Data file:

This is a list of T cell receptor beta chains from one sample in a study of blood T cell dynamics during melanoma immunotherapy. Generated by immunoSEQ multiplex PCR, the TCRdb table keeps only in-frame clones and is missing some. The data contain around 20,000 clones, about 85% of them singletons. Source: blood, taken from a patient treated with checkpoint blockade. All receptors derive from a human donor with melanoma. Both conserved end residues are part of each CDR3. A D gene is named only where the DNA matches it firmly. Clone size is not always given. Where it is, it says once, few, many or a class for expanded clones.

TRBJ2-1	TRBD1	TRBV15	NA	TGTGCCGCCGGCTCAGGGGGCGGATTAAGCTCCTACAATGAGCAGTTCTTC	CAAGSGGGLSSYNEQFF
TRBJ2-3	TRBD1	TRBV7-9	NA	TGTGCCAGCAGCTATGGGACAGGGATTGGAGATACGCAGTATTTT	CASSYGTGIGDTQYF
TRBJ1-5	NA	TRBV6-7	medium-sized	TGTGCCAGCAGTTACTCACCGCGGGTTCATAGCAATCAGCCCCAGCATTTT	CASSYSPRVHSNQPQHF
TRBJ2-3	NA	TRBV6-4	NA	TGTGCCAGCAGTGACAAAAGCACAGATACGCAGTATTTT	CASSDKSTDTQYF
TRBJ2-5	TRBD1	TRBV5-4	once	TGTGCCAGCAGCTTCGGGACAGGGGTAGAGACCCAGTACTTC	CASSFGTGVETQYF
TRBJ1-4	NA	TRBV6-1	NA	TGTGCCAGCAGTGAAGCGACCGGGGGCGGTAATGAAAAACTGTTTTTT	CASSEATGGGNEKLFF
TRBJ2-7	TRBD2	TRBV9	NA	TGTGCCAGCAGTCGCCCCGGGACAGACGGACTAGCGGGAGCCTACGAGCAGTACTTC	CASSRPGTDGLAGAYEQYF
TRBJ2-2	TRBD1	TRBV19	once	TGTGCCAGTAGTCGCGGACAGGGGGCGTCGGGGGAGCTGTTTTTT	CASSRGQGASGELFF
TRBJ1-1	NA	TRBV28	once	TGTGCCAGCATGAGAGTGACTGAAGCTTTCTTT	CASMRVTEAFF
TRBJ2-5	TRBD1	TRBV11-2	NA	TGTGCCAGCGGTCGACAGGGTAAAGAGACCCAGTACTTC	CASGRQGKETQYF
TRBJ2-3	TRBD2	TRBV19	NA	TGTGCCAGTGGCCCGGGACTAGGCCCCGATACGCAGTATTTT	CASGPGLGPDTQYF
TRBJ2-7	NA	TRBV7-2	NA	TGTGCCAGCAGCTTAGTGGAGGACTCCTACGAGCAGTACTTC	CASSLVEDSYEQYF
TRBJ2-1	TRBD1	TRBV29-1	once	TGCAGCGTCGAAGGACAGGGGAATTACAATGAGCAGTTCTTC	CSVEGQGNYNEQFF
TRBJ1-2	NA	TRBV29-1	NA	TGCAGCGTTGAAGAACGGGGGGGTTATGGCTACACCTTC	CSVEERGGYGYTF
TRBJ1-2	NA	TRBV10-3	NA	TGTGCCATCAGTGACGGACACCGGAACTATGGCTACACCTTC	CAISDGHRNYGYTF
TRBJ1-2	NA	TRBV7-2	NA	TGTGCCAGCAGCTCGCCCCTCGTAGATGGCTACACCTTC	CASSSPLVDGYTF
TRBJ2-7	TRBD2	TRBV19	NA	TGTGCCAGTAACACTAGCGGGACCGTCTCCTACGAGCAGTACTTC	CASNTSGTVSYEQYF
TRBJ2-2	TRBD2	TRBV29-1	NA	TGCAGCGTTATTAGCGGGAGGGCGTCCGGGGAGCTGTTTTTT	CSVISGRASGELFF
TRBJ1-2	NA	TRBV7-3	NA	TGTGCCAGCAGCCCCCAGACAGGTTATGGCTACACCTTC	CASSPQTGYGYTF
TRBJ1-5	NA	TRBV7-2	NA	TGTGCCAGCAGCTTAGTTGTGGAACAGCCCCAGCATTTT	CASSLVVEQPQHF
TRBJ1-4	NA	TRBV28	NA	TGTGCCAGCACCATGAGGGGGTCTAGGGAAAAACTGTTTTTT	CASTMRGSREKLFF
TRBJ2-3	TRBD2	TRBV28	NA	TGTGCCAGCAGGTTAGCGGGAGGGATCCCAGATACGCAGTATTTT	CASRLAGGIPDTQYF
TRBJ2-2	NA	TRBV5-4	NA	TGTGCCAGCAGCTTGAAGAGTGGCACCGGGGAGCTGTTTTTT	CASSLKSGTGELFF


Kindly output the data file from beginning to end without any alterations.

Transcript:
This is a list of T cell receptor beta chains from one sample in a study of blood T cell dynamics during melanoma immunotherapy. Generated by immunoSEQ multiplex PCR, the TCRdb table keeps only in-frame clones and is missing some. The data contain around 20,000 clones, about 85% of them singletons. Source: blood, taken from a patient treated with checkpoint blockade. All receptors derive from a human donor with melanoma. Both conserved end residues are part of each CDR3. A D gene is named only where the DNA matches it firmly. Clone size is not always given. Where it is, it says once, few, many or a class for expanded clones.

TRBJ2-1	TRBD1	TRBV15	NA	TGTGCCGCCGGCTCAGGGGGCGGATTAAGCTCCTACAATGAGCAGTTCTTC	CAAGSGGGLSSYNEQFF
TRBJ2-3	TRBD1	TRBV7-9	NA	TGTGCCAGCAGCTATGGGACAGGGATTGGAGATACGCAGTATTTT	CASSYGTGIGDTQYF
TRBJ1-5	NA	TRBV6-7	medium-sized	TGTGCCAGCAGTTACTCACCGCGGGTTCATAGCAATCAGCCCCAGCATTTT	CASSYSPRVHSNQPQHF
TRBJ2-3	NA	TRBV6-4	NA	TGTGCCAGCAGTGACAAAAGCACAGATACGCAGTATTTT	CASSDKSTDTQYF
TRBJ2-5	TRBD1	TRBV5-4	once	TGTGCCAGCAGCTTCGGGACAGGGGTAGAGACCCAGTACTTC	CASSFGTGVETQYF
TRBJ1-4	NA	TRBV6-1	NA	TGTGCCAGCAGTGAAGCGACCGGGGGCGGTAATGAAAAACTGTTTTTT	CASSEATGGGNEKLFF
TRBJ2-7	TRBD2	TRBV9	NA	TGTGCCAGCAGTCGCCCCGGGACAGACGGACTAGCGGGAGCCTACGAGCAGTACTTC	CASSRPGTDGLAGAYEQYF
TRBJ2-2	TRBD1	TRBV19	once	TGTGCCAGTAGTCGCGGACAGGGGGCGTCGGGGGAGCTGTTTTTT	CASSRGQGASGELFF
TRBJ1-1	NA	TRBV28	once	TGTGCCAGCATGAGAGTGACTGAAGCTTTCTTT	CASMRVTEAFF
TRBJ2-5	TRBD1	TRBV11-2	NA	TGTGCCAGCGGTCGACAGGGTAAAGAGACCCAGTACTTC	CASGRQGKETQYF
TRBJ2-3	TRBD2	TRBV19	NA	TGTGCCAGTGGCCCGGGACTAGGCCCCGATACGCAGTATTTT	CASGPGLGPDTQYF
TRBJ2-7	NA	TRBV7-2	NA	TGTGCCAGCAGCTTAGTGGAGGACTCCTACGAGCAGTACTTC	CASSLVEDSYEQYF
TRBJ2-1	TRBD1	TRBV29-1	once	TGCAGCGTCGAAGGACAGGGGAATTACAATGAGCAGTTCTTC	CSVEGQGNYNEQFF
TRBJ1-2	NA	TRBV29-1	NA	TGCAGCGTTGAAGAACGGGGGGGTTATGGCTACACCTTC	CSVEERGGYGYTF
TRBJ1-2	NA	TRBV10-3	NA	TGTGCCATCAGTGACGGACACCGGAACTATGGCTACACCTTC	CAISDGHRNYGYTF
TRBJ1-2	NA	TRBV7-2	NA	TGTGCCAGCAGCTCGCCCCTCGTAGATGGCTACACCTTC	CASSSPLVDGYTF
TRBJ2-7	TRBD2	TRBV19	NA	TGTGCCAGTAACACTAGCGGGACCGTCTCCTACGAGCAGTACTTC	CASNTSGTVSYEQYF
TRBJ2-2	TRBD2	TRBV29-1	NA	TGCAGCGTTATTAGCGGGAGGGCGTCCGGGGAGCTGTTTTTT	CSVISGRASGELFF
TRBJ1-2	NA	TRBV7-3	NA	TGTGCCAGCAGCCCCCAGACAGGTTATGGCTACACCTTC	CASSPQTGYGYTF
TRBJ1-5	NA	TRBV7-2	NA	TGTGCCAGCAGCTTAGTTGTGGAACAGCCCCAGCATTTT	CASSLVVEQPQHF
TRBJ1-4	NA	TRBV28	NA	TGTGCCAGCACCATGAGGGGGTCTAGGGAAAAACTGTTTTTT	CASTMRGSREKLFF
TRBJ2-3	TRBD2	TRBV28	NA	TGTGCCAGCAGGTTAGCGGGAGGGATCCCAGATACGCAGTATTTT	CASRLAGGIPDTQYF
TRBJ2-2	NA	TRBV5-4	NA	TGTGCCAGCAGCTTGAAGAGTGGCACCGGGGAGCTGTTTTTT	CASSLKSGTGELFF